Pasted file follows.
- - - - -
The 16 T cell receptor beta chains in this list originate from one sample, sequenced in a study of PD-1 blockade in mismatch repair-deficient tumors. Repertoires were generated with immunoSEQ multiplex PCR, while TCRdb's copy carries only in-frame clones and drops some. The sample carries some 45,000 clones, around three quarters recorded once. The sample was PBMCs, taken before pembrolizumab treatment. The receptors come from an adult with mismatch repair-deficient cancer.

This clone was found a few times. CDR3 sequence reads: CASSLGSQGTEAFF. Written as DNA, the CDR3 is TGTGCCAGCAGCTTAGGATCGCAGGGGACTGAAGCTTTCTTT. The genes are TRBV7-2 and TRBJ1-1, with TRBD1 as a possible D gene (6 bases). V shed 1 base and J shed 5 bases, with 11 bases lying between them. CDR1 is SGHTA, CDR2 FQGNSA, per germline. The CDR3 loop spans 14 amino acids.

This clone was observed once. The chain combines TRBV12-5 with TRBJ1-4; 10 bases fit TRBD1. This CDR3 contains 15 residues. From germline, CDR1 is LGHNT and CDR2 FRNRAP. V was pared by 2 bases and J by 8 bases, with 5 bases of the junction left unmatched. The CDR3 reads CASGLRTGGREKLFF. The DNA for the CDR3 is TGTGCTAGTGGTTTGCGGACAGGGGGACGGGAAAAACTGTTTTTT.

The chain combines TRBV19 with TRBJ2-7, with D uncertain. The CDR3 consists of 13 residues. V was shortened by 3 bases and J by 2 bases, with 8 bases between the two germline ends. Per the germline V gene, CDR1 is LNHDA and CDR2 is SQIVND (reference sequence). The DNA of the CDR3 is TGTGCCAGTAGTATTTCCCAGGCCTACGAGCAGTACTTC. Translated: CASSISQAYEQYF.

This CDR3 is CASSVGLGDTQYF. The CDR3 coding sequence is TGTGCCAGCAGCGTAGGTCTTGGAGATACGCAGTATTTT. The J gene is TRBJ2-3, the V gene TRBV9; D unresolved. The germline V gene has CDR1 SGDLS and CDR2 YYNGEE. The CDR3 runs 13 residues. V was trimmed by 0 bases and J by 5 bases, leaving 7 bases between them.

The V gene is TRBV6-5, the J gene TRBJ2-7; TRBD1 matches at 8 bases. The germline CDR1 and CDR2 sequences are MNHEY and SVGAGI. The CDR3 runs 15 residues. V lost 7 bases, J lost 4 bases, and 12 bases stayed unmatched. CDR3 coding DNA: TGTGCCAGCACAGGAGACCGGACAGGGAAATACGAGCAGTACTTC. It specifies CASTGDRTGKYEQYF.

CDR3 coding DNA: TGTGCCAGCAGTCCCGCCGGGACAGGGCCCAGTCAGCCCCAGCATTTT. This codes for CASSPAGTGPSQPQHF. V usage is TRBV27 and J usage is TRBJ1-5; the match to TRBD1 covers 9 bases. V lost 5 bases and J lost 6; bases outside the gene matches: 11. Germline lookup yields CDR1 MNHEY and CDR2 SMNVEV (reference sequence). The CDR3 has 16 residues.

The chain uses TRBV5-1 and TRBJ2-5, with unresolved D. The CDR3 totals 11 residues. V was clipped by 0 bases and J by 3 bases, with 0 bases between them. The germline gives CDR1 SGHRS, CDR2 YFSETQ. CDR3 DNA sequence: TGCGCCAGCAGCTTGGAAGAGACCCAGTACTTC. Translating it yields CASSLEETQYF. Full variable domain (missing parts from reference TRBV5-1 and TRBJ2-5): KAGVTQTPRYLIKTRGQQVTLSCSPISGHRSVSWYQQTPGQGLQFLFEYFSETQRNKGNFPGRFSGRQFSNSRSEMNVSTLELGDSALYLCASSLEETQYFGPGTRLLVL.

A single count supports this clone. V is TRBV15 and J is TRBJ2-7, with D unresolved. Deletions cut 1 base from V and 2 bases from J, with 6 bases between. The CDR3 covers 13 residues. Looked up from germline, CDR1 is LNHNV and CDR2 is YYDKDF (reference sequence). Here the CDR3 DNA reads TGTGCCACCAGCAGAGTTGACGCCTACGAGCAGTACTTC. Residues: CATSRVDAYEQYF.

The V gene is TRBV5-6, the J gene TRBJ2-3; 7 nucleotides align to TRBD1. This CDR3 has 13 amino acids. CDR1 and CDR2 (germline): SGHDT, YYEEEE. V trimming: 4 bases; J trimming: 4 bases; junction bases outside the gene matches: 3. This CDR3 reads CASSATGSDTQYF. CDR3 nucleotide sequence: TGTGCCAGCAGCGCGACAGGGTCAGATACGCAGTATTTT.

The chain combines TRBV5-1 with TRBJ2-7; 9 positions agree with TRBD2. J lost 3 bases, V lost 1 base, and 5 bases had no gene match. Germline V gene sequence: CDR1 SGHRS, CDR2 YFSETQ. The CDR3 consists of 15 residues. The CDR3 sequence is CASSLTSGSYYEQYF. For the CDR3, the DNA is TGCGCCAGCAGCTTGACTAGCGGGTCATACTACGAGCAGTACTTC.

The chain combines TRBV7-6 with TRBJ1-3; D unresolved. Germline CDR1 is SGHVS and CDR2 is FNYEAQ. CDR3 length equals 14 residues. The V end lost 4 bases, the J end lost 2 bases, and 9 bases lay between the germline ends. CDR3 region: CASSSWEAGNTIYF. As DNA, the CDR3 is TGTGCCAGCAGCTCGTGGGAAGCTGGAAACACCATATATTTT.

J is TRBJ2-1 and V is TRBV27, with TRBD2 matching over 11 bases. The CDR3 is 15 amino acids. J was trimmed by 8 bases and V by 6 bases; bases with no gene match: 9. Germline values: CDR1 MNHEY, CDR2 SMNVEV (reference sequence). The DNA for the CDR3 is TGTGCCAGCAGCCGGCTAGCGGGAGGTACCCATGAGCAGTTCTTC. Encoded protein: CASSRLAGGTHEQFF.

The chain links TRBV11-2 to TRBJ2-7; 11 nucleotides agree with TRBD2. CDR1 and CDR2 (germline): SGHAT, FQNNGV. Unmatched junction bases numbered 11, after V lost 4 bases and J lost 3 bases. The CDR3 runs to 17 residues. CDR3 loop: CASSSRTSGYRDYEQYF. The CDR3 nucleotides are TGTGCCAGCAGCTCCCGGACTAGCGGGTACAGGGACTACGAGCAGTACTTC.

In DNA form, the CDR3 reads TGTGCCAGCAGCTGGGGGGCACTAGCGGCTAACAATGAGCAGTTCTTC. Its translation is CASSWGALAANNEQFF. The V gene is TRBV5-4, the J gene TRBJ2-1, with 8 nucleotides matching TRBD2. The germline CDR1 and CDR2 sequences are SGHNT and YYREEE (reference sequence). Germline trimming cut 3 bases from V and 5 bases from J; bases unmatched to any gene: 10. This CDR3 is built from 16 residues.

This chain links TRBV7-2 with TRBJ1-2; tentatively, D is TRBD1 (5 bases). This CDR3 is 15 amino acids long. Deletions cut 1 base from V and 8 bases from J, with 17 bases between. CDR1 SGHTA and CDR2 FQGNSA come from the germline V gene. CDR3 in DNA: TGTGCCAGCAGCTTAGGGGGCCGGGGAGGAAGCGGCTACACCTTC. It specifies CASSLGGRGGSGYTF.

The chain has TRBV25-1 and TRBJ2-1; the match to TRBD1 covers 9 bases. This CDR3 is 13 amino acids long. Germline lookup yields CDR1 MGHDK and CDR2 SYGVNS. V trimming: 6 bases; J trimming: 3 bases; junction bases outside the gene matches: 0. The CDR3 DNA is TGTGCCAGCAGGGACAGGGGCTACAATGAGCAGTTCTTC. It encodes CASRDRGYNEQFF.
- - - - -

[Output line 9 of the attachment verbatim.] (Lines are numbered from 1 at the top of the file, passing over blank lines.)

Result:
A single count supports this clone. V is TRBV15 and J is TRBJ2-7, with D unresolved. Deletions cut 1 base from V and 2 bases from J, with 6 bases between. The CDR3 covers 13 residues. Looked up from germline, CDR1 is LNHNV and CDR2 is YYDKDF (reference sequence). Here the CDR3 DNA reads TGTGCCACCAGCAGAGTTGACGCCTACGAGCAGTACTTC. Residues: CATSRVDAYEQYF.